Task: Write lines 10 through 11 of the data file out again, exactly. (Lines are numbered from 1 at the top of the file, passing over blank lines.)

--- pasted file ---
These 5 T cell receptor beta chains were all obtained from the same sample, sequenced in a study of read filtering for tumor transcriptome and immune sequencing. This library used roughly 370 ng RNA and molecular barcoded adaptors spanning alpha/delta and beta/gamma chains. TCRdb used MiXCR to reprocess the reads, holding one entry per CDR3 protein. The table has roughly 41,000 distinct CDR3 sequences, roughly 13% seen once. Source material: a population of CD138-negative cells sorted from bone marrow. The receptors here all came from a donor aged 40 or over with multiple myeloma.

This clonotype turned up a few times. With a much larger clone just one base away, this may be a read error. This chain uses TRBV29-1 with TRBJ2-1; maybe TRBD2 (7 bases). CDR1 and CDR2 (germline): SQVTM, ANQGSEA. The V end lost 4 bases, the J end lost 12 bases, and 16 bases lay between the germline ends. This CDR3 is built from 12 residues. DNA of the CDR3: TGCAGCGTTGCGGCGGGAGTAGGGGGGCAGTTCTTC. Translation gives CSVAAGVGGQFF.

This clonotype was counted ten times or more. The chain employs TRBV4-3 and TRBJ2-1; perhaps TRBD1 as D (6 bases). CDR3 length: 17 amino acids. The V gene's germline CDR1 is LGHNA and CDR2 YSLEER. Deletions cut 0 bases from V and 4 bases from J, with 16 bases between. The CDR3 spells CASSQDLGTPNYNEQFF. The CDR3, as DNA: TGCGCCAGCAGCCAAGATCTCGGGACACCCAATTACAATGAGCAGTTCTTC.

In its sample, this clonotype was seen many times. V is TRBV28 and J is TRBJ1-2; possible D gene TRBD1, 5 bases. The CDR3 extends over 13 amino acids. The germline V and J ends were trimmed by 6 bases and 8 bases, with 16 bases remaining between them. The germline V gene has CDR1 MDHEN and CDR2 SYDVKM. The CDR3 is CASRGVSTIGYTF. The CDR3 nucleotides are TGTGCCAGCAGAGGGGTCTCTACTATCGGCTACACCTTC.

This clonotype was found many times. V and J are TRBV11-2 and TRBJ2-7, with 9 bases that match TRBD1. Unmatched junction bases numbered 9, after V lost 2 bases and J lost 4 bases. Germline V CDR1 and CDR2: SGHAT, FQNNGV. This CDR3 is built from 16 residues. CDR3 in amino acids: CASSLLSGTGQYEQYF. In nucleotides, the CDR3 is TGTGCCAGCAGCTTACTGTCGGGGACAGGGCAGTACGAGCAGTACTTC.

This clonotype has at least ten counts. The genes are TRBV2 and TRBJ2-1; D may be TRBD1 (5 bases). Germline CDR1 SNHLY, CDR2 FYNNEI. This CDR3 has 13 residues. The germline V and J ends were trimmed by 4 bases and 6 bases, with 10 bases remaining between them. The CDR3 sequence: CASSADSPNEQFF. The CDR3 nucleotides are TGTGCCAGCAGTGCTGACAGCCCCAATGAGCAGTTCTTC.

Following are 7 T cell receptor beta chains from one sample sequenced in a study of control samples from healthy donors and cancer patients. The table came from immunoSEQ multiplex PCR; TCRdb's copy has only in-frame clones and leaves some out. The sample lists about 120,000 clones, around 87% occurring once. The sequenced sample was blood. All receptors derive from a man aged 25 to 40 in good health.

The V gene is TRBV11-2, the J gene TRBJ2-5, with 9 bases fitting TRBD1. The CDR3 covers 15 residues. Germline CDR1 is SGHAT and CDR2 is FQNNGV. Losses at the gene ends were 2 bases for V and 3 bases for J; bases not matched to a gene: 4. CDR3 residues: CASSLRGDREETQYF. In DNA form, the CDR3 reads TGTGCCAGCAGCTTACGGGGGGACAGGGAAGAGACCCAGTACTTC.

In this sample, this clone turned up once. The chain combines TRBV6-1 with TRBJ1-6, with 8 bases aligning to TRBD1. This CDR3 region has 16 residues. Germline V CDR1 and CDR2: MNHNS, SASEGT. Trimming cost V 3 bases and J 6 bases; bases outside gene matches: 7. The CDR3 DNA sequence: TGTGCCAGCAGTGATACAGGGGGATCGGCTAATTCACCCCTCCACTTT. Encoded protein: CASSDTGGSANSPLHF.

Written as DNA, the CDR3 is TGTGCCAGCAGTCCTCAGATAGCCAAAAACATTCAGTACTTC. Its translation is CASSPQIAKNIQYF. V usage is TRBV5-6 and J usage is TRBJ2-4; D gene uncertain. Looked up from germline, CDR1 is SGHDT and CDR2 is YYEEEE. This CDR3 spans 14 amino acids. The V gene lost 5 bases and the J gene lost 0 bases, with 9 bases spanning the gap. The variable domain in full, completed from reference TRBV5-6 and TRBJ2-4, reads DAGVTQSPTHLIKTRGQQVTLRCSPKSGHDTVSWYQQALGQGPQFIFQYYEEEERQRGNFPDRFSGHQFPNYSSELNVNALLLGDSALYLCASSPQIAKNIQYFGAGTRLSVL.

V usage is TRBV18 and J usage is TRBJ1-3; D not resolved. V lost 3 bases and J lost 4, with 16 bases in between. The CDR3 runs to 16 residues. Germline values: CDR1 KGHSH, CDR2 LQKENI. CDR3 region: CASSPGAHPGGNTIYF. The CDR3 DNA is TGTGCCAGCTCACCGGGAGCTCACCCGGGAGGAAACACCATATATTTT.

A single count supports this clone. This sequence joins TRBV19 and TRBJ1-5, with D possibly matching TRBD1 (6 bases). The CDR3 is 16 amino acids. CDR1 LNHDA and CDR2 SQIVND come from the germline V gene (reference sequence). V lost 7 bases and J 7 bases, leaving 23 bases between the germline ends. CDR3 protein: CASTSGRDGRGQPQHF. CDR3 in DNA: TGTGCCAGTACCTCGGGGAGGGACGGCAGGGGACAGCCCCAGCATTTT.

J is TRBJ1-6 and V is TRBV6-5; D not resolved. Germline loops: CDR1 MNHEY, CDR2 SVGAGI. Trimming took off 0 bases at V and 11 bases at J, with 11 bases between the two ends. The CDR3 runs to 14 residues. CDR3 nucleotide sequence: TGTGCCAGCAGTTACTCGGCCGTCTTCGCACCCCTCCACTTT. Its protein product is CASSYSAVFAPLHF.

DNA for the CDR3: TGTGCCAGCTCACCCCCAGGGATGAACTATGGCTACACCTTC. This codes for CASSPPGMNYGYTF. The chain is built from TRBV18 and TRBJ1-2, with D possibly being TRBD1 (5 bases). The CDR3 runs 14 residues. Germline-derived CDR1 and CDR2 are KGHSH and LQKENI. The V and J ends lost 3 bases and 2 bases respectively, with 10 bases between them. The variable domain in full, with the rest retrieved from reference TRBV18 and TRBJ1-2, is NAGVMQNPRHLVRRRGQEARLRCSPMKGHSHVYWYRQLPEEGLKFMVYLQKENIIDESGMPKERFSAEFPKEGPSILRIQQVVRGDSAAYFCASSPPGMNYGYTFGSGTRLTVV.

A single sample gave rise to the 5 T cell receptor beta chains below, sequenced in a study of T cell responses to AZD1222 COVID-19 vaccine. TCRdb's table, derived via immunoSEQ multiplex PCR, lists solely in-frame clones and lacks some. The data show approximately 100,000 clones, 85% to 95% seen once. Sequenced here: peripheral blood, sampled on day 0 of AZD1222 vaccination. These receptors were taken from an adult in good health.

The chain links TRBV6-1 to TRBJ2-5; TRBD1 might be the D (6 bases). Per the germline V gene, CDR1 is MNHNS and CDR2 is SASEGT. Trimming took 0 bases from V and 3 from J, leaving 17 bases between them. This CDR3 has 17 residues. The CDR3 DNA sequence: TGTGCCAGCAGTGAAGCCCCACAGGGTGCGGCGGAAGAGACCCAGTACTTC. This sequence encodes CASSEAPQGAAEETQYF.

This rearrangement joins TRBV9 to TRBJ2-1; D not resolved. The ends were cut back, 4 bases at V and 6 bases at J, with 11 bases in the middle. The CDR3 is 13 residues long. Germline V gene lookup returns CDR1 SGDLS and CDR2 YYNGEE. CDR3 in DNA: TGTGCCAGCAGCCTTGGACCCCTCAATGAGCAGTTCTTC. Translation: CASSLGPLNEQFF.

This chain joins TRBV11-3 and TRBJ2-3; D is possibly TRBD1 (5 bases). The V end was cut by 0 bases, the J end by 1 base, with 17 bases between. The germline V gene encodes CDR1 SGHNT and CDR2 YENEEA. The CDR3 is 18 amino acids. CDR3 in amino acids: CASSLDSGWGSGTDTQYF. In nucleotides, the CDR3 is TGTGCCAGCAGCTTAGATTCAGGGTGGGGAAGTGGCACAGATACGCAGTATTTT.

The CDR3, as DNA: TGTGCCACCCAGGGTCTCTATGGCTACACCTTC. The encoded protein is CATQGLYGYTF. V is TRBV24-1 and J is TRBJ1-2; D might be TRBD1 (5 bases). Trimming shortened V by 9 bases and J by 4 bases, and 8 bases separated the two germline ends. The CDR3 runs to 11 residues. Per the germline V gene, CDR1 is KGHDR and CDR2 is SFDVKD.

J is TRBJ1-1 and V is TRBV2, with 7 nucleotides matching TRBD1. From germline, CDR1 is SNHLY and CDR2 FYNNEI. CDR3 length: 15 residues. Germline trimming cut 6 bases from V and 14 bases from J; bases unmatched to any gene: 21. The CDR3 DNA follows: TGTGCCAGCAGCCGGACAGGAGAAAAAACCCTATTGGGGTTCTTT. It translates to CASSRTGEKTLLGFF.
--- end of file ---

Written as DNA, the CDR3 is TGTGCCAGCAGTCCTCAGATAGCCAAAAACATTCAGTACTTC. Its translation is CASSPQIAKNIQYF. V usage is TRBV5-6 and J usage is TRBJ2-4; D gene uncertain. Looked up from germline, CDR1 is SGHDT and CDR2 is YYEEEE. This CDR3 spans 14 amino acids. The V gene lost 5 bases and the J gene lost 0 bases, with 9 bases spanning the gap. The variable domain in full, completed from reference TRBV5-6 and TRBJ2-4, reads DAGVTQSPTHLIKTRGQQVTLRCSPKSGHDTVSWYQQALGQGPQFIFQYYEEEERQRGNFPDRFSGHQFPNYSSELNVNALLLGDSALYLCASSPQIAKNIQYFGAGTRLSVL.

V usage is TRBV18 and J usage is TRBJ1-3; D not resolved. V lost 3 bases and J lost 4, with 16 bases in between. The CDR3 runs to 16 residues. Germline values: CDR1 KGHSH, CDR2 LQKENI. CDR3 region: CASSPGAHPGGNTIYF. The CDR3 DNA is TGTGCCAGCTCACCGGGAGCTCACCCGGGAGGAAACACCATATATTTT.